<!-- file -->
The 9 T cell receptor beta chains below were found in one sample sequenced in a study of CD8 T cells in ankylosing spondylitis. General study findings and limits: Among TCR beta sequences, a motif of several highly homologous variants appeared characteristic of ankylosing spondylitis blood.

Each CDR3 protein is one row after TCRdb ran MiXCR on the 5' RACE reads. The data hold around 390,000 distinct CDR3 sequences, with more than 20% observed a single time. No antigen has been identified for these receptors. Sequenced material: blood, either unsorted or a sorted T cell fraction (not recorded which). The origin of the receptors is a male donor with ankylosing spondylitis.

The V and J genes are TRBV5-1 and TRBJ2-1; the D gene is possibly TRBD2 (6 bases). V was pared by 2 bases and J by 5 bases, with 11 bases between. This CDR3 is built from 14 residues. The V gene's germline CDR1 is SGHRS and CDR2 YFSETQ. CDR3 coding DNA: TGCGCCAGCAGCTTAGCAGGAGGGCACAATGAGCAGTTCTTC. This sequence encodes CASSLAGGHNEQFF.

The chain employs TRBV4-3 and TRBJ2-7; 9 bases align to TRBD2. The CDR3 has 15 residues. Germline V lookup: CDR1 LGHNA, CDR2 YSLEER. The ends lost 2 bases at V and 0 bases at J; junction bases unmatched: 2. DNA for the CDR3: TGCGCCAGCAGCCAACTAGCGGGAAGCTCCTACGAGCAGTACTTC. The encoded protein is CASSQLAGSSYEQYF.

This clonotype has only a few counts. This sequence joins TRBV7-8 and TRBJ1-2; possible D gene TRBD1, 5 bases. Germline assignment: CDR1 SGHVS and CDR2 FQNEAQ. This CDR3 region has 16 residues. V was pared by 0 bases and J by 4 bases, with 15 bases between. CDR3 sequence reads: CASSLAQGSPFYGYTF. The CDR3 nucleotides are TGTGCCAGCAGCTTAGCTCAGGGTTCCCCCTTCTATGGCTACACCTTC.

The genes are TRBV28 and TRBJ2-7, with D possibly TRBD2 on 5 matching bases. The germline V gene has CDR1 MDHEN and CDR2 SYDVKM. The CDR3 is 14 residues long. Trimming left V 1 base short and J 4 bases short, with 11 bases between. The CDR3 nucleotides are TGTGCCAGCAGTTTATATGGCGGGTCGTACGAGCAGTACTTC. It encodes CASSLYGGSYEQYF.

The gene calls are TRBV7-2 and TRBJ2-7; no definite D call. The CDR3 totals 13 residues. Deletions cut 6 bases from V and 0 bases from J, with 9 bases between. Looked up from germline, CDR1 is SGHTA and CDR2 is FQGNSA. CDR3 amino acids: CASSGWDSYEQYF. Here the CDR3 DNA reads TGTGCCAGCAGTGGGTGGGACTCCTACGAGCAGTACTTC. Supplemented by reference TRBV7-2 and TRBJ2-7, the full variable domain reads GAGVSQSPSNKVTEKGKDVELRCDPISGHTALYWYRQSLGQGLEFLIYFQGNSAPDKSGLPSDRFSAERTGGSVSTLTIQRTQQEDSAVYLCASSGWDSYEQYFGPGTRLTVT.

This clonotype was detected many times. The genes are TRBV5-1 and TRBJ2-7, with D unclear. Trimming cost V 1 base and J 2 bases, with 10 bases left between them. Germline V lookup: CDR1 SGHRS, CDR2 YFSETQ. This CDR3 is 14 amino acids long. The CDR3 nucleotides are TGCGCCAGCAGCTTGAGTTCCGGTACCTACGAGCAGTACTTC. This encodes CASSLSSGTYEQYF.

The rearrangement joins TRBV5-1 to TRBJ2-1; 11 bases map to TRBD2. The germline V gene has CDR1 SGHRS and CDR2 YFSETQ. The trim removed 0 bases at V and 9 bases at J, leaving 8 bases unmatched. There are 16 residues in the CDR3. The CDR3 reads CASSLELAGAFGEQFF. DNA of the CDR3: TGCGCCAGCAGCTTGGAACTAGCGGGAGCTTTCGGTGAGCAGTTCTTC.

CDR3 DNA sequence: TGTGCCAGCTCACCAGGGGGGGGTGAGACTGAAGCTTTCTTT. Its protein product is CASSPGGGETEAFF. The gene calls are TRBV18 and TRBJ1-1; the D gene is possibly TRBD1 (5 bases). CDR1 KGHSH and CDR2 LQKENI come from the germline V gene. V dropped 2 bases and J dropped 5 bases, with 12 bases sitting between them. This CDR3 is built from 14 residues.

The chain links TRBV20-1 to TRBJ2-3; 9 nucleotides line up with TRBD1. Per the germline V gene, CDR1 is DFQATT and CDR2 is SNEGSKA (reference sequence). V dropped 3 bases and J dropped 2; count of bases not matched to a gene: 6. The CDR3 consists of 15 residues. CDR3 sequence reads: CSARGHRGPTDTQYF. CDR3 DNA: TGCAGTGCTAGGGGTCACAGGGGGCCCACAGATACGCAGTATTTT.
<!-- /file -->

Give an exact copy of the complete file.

The 9 T cell receptor beta chains below were found in one sample sequenced in a study of CD8 T cells in ankylosing spondylitis. General study findings and limits: Among TCR beta sequences, a motif of several highly homologous variants appeared characteristic of ankylosing spondylitis blood.

Each CDR3 protein is one row after TCRdb ran MiXCR on the 5' RACE reads. The data hold around 390,000 distinct CDR3 sequences, with more than 20% observed a single time. No antigen has been identified for these receptors. Sequenced material: blood, either unsorted or a sorted T cell fraction (not recorded which). The origin of the receptors is a male donor with ankylosing spondylitis.

The V and J genes are TRBV5-1 and TRBJ2-1; the D gene is possibly TRBD2 (6 bases). V was pared by 2 bases and J by 5 bases, with 11 bases between. This CDR3 is built from 14 residues. The V gene's germline CDR1 is SGHRS and CDR2 YFSETQ. CDR3 coding DNA: TGCGCCAGCAGCTTAGCAGGAGGGCACAATGAGCAGTTCTTC. This sequence encodes CASSLAGGHNEQFF.

The chain employs TRBV4-3 and TRBJ2-7; 9 bases align to TRBD2. The CDR3 has 15 residues. Germline V lookup: CDR1 LGHNA, CDR2 YSLEER. The ends lost 2 bases at V and 0 bases at J; junction bases unmatched: 2. DNA for the CDR3: TGCGCCAGCAGCCAACTAGCGGGAAGCTCCTACGAGCAGTACTTC. The encoded protein is CASSQLAGSSYEQYF.

This clonotype has only a few counts. This sequence joins TRBV7-8 and TRBJ1-2; possible D gene TRBD1, 5 bases. Germline assignment: CDR1 SGHVS and CDR2 FQNEAQ. This CDR3 region has 16 residues. V was pared by 0 bases and J by 4 bases, with 15 bases between. CDR3 sequence reads: CASSLAQGSPFYGYTF. The CDR3 nucleotides are TGTGCCAGCAGCTTAGCTCAGGGTTCCCCCTTCTATGGCTACACCTTC.

The genes are TRBV28 and TRBJ2-7, with D possibly TRBD2 on 5 matching bases. The germline V gene has CDR1 MDHEN and CDR2 SYDVKM. The CDR3 is 14 residues long. Trimming left V 1 base short and J 4 bases short, with 11 bases between. The CDR3 nucleotides are TGTGCCAGCAGTTTATATGGCGGGTCGTACGAGCAGTACTTC. It encodes CASSLYGGSYEQYF.

The gene calls are TRBV7-2 and TRBJ2-7; no definite D call. The CDR3 totals 13 residues. Deletions cut 6 bases from V and 0 bases from J, with 9 bases between. Looked up from germline, CDR1 is SGHTA and CDR2 is FQGNSA. CDR3 amino acids: CASSGWDSYEQYF. Here the CDR3 DNA reads TGTGCCAGCAGTGGGTGGGACTCCTACGAGCAGTACTTC. Supplemented by reference TRBV7-2 and TRBJ2-7, the full variable domain reads GAGVSQSPSNKVTEKGKDVELRCDPISGHTALYWYRQSLGQGLEFLIYFQGNSAPDKSGLPSDRFSAERTGGSVSTLTIQRTQQEDSAVYLCASSGWDSYEQYFGPGTRLTVT.

This clonotype was detected many times. The genes are TRBV5-1 and TRBJ2-7, with D unclear. Trimming cost V 1 base and J 2 bases, with 10 bases left between them. Germline V lookup: CDR1 SGHRS, CDR2 YFSETQ. This CDR3 is 14 amino acids long. The CDR3 nucleotides are TGCGCCAGCAGCTTGAGTTCCGGTACCTACGAGCAGTACTTC. This encodes CASSLSSGTYEQYF.

The rearrangement joins TRBV5-1 to TRBJ2-1; 11 bases map to TRBD2. The germline V gene has CDR1 SGHRS and CDR2 YFSETQ. The trim removed 0 bases at V and 9 bases at J, leaving 8 bases unmatched. There are 16 residues in the CDR3. The CDR3 reads CASSLELAGAFGEQFF. DNA of the CDR3: TGCGCCAGCAGCTTGGAACTAGCGGGAGCTTTCGGTGAGCAGTTCTTC.

CDR3 DNA sequence: TGTGCCAGCTCACCAGGGGGGGGTGAGACTGAAGCTTTCTTT. Its protein product is CASSPGGGETEAFF. The gene calls are TRBV18 and TRBJ1-1; the D gene is possibly TRBD1 (5 bases). CDR1 KGHSH and CDR2 LQKENI come from the germline V gene. V dropped 2 bases and J dropped 5 bases, with 12 bases sitting between them. This CDR3 is built from 14 residues.

The chain links TRBV20-1 to TRBJ2-3; 9 nucleotides line up with TRBD1. Per the germline V gene, CDR1 is DFQATT and CDR2 is SNEGSKA (reference sequence). V dropped 3 bases and J dropped 2; count of bases not matched to a gene: 6. The CDR3 consists of 15 residues. CDR3 sequence reads: CSARGHRGPTDTQYF. CDR3 DNA: TGCAGTGCTAGGGGTCACAGGGGGCCCACAGATACGCAGTATTTT.